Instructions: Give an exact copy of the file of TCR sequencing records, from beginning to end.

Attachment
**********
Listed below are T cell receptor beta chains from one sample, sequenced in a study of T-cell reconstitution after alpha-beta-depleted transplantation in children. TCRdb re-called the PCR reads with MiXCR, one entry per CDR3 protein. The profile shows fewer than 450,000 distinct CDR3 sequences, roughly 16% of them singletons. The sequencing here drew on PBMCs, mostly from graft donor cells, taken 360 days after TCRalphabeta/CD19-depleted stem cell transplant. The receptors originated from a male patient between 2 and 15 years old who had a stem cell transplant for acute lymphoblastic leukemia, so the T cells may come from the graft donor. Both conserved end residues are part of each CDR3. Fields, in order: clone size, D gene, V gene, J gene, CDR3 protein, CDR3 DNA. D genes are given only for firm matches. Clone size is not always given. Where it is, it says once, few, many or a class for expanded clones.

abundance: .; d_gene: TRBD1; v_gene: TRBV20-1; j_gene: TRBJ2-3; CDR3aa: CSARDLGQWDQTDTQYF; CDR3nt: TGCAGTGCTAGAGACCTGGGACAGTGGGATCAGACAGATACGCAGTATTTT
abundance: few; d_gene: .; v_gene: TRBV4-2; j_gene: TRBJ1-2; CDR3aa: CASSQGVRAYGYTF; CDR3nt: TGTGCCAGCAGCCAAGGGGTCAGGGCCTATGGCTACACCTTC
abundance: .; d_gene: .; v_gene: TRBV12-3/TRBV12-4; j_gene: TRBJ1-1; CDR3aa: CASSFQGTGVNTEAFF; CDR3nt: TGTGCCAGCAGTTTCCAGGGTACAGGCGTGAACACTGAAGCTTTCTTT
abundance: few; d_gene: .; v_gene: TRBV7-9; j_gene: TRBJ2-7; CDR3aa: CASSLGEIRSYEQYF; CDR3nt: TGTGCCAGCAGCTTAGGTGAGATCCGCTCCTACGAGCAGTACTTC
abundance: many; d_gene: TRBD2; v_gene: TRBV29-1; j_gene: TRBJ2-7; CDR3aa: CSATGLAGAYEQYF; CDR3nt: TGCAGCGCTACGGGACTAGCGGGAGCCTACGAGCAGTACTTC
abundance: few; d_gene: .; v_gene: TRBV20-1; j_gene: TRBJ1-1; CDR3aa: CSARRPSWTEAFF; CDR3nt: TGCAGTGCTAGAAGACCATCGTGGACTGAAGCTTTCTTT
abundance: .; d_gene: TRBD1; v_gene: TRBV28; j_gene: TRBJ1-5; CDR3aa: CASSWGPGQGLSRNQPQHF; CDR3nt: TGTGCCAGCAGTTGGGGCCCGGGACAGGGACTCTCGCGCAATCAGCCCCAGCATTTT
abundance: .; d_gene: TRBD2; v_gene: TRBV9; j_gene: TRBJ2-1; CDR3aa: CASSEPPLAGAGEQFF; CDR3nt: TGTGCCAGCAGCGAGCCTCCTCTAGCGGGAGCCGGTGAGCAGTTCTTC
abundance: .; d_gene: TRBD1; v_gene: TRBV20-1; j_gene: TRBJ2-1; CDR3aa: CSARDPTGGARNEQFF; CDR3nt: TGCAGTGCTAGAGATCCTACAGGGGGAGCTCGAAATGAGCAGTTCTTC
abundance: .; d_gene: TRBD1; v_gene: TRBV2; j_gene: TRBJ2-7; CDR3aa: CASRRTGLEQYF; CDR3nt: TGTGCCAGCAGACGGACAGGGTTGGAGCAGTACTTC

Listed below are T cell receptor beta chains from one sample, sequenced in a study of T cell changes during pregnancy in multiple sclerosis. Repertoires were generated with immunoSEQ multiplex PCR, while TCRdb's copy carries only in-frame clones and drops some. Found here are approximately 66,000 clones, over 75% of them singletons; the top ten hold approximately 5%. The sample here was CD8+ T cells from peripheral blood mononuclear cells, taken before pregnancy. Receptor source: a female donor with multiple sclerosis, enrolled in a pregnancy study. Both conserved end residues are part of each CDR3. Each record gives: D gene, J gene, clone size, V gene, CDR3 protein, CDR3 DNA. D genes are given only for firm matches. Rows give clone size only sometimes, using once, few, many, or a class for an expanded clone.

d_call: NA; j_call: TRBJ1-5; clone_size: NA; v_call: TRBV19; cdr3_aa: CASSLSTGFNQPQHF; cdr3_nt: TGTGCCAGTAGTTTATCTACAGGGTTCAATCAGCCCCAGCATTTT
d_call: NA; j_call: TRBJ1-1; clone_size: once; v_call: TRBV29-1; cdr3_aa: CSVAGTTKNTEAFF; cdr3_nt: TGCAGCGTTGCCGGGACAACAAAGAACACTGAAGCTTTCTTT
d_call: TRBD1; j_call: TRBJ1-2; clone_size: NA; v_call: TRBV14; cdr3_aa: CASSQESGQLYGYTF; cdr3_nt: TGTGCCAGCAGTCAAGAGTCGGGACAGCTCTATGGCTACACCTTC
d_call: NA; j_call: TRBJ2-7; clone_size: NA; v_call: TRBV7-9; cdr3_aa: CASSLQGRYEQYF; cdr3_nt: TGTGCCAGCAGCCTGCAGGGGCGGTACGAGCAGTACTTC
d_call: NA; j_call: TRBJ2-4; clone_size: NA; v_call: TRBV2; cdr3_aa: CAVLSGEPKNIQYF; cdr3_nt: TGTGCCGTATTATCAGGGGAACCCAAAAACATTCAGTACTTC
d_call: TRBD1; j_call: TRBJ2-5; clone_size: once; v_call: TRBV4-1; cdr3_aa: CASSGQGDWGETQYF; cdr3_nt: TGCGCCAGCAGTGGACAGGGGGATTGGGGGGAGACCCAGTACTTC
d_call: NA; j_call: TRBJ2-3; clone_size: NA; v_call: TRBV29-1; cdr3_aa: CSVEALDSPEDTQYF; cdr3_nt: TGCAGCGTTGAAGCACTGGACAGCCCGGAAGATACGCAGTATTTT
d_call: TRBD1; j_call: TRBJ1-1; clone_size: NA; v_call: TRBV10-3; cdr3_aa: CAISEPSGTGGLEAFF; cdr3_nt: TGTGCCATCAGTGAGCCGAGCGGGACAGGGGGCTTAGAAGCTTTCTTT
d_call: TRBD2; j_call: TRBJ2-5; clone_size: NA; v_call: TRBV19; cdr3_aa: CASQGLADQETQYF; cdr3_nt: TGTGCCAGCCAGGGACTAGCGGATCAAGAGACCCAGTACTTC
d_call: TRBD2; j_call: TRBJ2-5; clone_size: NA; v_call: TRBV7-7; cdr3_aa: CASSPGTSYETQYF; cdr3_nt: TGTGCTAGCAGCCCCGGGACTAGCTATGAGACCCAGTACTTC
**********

Listed below are T cell receptor beta chains from one sample, sequenced in a study of T-cell reconstitution after alpha-beta-depleted transplantation in children. TCRdb re-called the PCR reads with MiXCR, one entry per CDR3 protein. The profile shows fewer than 450,000 distinct CDR3 sequences, roughly 16% of them singletons. The sequencing here drew on PBMCs, mostly from graft donor cells, taken 360 days after TCRalphabeta/CD19-depleted stem cell transplant. The receptors originated from a male patient between 2 and 15 years old who had a stem cell transplant for acute lymphoblastic leukemia, so the T cells may come from the graft donor. Both conserved end residues are part of each CDR3. Fields, in order: clone size, D gene, V gene, J gene, CDR3 protein, CDR3 DNA. D genes are given only for firm matches. Clone size is not always given. Where it is, it says once, few, many or a class for expanded clones.

abundance: .; d_gene: TRBD1; v_gene: TRBV20-1; j_gene: TRBJ2-3; CDR3aa: CSARDLGQWDQTDTQYF; CDR3nt: TGCAGTGCTAGAGACCTGGGACAGTGGGATCAGACAGATACGCAGTATTTT
abundance: few; d_gene: .; v_gene: TRBV4-2; j_gene: TRBJ1-2; CDR3aa: CASSQGVRAYGYTF; CDR3nt: TGTGCCAGCAGCCAAGGGGTCAGGGCCTATGGCTACACCTTC
abundance: .; d_gene: .; v_gene: TRBV12-3/TRBV12-4; j_gene: TRBJ1-1; CDR3aa: CASSFQGTGVNTEAFF; CDR3nt: TGTGCCAGCAGTTTCCAGGGTACAGGCGTGAACACTGAAGCTTTCTTT
abundance: few; d_gene: .; v_gene: TRBV7-9; j_gene: TRBJ2-7; CDR3aa: CASSLGEIRSYEQYF; CDR3nt: TGTGCCAGCAGCTTAGGTGAGATCCGCTCCTACGAGCAGTACTTC
abundance: many; d_gene: TRBD2; v_gene: TRBV29-1; j_gene: TRBJ2-7; CDR3aa: CSATGLAGAYEQYF; CDR3nt: TGCAGCGCTACGGGACTAGCGGGAGCCTACGAGCAGTACTTC
abundance: few; d_gene: .; v_gene: TRBV20-1; j_gene: TRBJ1-1; CDR3aa: CSARRPSWTEAFF; CDR3nt: TGCAGTGCTAGAAGACCATCGTGGACTGAAGCTTTCTTT
abundance: .; d_gene: TRBD1; v_gene: TRBV28; j_gene: TRBJ1-5; CDR3aa: CASSWGPGQGLSRNQPQHF; CDR3nt: TGTGCCAGCAGTTGGGGCCCGGGACAGGGACTCTCGCGCAATCAGCCCCAGCATTTT
abundance: .; d_gene: TRBD2; v_gene: TRBV9; j_gene: TRBJ2-1; CDR3aa: CASSEPPLAGAGEQFF; CDR3nt: TGTGCCAGCAGCGAGCCTCCTCTAGCGGGAGCCGGTGAGCAGTTCTTC
abundance: .; d_gene: TRBD1; v_gene: TRBV20-1; j_gene: TRBJ2-1; CDR3aa: CSARDPTGGARNEQFF; CDR3nt: TGCAGTGCTAGAGATCCTACAGGGGGAGCTCGAAATGAGCAGTTCTTC
abundance: .; d_gene: TRBD1; v_gene: TRBV2; j_gene: TRBJ2-7; CDR3aa: CASRRTGLEQYF; CDR3nt: TGTGCCAGCAGACGGACAGGGTTGGAGCAGTACTTC

Listed below are T cell receptor beta chains from one sample, sequenced in a study of T cell changes during pregnancy in multiple sclerosis. Repertoires were generated with immunoSEQ multiplex PCR, while TCRdb's copy carries only in-frame clones and drops some. Found here are approximately 66,000 clones, over 75% of them singletons; the top ten hold approximately 5%. The sample here was CD8+ T cells from peripheral blood mononuclear cells, taken before pregnancy. Receptor source: a female donor with multiple sclerosis, enrolled in a pregnancy study. Both conserved end residues are part of each CDR3. Each record gives: D gene, J gene, clone size, V gene, CDR3 protein, CDR3 DNA. D genes are given only for firm matches. Rows give clone size only sometimes, using once, few, many, or a class for an expanded clone.

d_call: NA; j_call: TRBJ1-5; clone_size: NA; v_call: TRBV19; cdr3_aa: CASSLSTGFNQPQHF; cdr3_nt: TGTGCCAGTAGTTTATCTACAGGGTTCAATCAGCCCCAGCATTTT
d_call: NA; j_call: TRBJ1-1; clone_size: once; v_call: TRBV29-1; cdr3_aa: CSVAGTTKNTEAFF; cdr3_nt: TGCAGCGTTGCCGGGACAACAAAGAACACTGAAGCTTTCTTT
d_call: TRBD1; j_call: TRBJ1-2; clone_size: NA; v_call: TRBV14; cdr3_aa: CASSQESGQLYGYTF; cdr3_nt: TGTGCCAGCAGTCAAGAGTCGGGACAGCTCTATGGCTACACCTTC
d_call: NA; j_call: TRBJ2-7; clone_size: NA; v_call: TRBV7-9; cdr3_aa: CASSLQGRYEQYF; cdr3_nt: TGTGCCAGCAGCCTGCAGGGGCGGTACGAGCAGTACTTC
d_call: NA; j_call: TRBJ2-4; clone_size: NA; v_call: TRBV2; cdr3_aa: CAVLSGEPKNIQYF; cdr3_nt: TGTGCCGTATTATCAGGGGAACCCAAAAACATTCAGTACTTC
d_call: TRBD1; j_call: TRBJ2-5; clone_size: once; v_call: TRBV4-1; cdr3_aa: CASSGQGDWGETQYF; cdr3_nt: TGCGCCAGCAGTGGACAGGGGGATTGGGGGGAGACCCAGTACTTC
d_call: NA; j_call: TRBJ2-3; clone_size: NA; v_call: TRBV29-1; cdr3_aa: CSVEALDSPEDTQYF; cdr3_nt: TGCAGCGTTGAAGCACTGGACAGCCCGGAAGATACGCAGTATTTT
d_call: TRBD1; j_call: TRBJ1-1; clone_size: NA; v_call: TRBV10-3; cdr3_aa: CAISEPSGTGGLEAFF; cdr3_nt: TGTGCCATCAGTGAGCCGAGCGGGACAGGGGGCTTAGAAGCTTTCTTT
d_call: TRBD2; j_call: TRBJ2-5; clone_size: NA; v_call: TRBV19; cdr3_aa: CASQGLADQETQYF; cdr3_nt: TGTGCCAGCCAGGGACTAGCGGATCAAGAGACCCAGTACTTC
d_call: TRBD2; j_call: TRBJ2-5; clone_size: NA; v_call: TRBV7-7; cdr3_aa: CASSPGTSYETQYF; cdr3_nt: TGTGCTAGCAGCCCCGGGACTAGCTATGAGACCCAGTACTTC